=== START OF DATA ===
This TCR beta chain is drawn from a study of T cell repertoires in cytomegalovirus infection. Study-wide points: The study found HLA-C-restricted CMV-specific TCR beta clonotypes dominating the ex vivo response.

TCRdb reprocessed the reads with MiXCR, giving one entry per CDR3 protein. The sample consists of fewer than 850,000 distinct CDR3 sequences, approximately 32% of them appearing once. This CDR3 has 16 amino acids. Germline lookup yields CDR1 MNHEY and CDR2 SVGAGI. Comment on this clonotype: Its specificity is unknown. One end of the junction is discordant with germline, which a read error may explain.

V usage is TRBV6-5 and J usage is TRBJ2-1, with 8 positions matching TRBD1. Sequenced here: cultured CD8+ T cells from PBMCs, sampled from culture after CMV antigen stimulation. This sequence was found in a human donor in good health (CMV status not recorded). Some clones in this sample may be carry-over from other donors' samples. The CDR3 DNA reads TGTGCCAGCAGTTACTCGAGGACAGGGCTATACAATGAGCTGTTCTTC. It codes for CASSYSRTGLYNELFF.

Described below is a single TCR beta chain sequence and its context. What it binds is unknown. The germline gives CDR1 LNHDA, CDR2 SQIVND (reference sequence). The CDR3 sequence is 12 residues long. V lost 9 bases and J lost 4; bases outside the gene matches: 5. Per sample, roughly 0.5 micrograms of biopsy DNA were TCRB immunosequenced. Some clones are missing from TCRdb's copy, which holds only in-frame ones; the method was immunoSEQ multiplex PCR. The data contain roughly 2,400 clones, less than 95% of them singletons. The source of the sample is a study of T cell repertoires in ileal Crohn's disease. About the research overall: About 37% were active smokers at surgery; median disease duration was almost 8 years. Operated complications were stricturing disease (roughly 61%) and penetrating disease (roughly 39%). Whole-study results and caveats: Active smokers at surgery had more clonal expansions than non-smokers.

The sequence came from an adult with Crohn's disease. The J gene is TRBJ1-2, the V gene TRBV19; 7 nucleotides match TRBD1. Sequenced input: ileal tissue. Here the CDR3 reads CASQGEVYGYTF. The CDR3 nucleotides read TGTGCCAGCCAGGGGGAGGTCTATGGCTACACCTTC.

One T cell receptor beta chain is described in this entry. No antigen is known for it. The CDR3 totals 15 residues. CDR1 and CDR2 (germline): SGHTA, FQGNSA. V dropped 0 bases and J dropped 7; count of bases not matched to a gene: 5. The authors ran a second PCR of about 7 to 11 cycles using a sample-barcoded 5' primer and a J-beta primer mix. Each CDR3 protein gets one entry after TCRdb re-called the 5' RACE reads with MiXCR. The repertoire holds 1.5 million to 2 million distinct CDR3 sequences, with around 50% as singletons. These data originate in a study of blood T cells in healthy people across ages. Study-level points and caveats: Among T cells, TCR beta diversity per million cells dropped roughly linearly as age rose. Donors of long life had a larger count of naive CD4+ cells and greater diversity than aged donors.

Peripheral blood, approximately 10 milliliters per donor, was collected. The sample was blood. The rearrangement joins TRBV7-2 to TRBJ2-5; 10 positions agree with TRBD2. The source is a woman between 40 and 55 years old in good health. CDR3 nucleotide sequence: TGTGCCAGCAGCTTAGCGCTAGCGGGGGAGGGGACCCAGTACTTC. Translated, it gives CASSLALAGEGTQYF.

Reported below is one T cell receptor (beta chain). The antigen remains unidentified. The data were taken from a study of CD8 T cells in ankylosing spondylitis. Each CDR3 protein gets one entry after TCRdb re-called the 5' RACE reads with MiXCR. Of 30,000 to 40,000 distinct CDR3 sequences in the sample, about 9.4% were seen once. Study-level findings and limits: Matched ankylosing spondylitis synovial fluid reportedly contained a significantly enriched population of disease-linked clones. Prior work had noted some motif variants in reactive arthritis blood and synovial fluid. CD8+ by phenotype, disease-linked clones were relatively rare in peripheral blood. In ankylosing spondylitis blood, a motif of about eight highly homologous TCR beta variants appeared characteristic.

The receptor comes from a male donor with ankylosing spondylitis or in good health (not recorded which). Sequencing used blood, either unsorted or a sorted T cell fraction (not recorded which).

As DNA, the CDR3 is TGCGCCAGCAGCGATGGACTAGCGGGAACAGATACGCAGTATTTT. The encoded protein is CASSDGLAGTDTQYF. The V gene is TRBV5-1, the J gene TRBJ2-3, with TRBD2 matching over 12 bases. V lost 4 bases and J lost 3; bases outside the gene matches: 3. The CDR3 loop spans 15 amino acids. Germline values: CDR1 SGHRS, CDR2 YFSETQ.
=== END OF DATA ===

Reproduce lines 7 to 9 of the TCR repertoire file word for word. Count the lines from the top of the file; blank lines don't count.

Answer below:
Peripheral blood, approximately 10 milliliters per donor, was collected. The sample was blood. The rearrangement joins TRBV7-2 to TRBJ2-5; 10 positions agree with TRBD2. The source is a woman between 40 and 55 years old in good health. CDR3 nucleotide sequence: TGTGCCAGCAGCTTAGCGCTAGCGGGGGAGGGGACCCAGTACTTC. Translated, it gives CASSLALAGEGTQYF.

Reported below is one T cell receptor (beta chain). The antigen remains unidentified. The data were taken from a study of CD8 T cells in ankylosing spondylitis. Each CDR3 protein gets one entry after TCRdb re-called the 5' RACE reads with MiXCR. Of 30,000 to 40,000 distinct CDR3 sequences in the sample, about 9.4% were seen once. Study-level findings and limits: Matched ankylosing spondylitis synovial fluid reportedly contained a significantly enriched population of disease-linked clones. Prior work had noted some motif variants in reactive arthritis blood and synovial fluid. CD8+ by phenotype, disease-linked clones were relatively rare in peripheral blood. In ankylosing spondylitis blood, a motif of about eight highly homologous TCR beta variants appeared characteristic.

The receptor comes from a male donor with ankylosing spondylitis or in good health (not recorded which). Sequencing used blood, either unsorted or a sorted T cell fraction (not recorded which).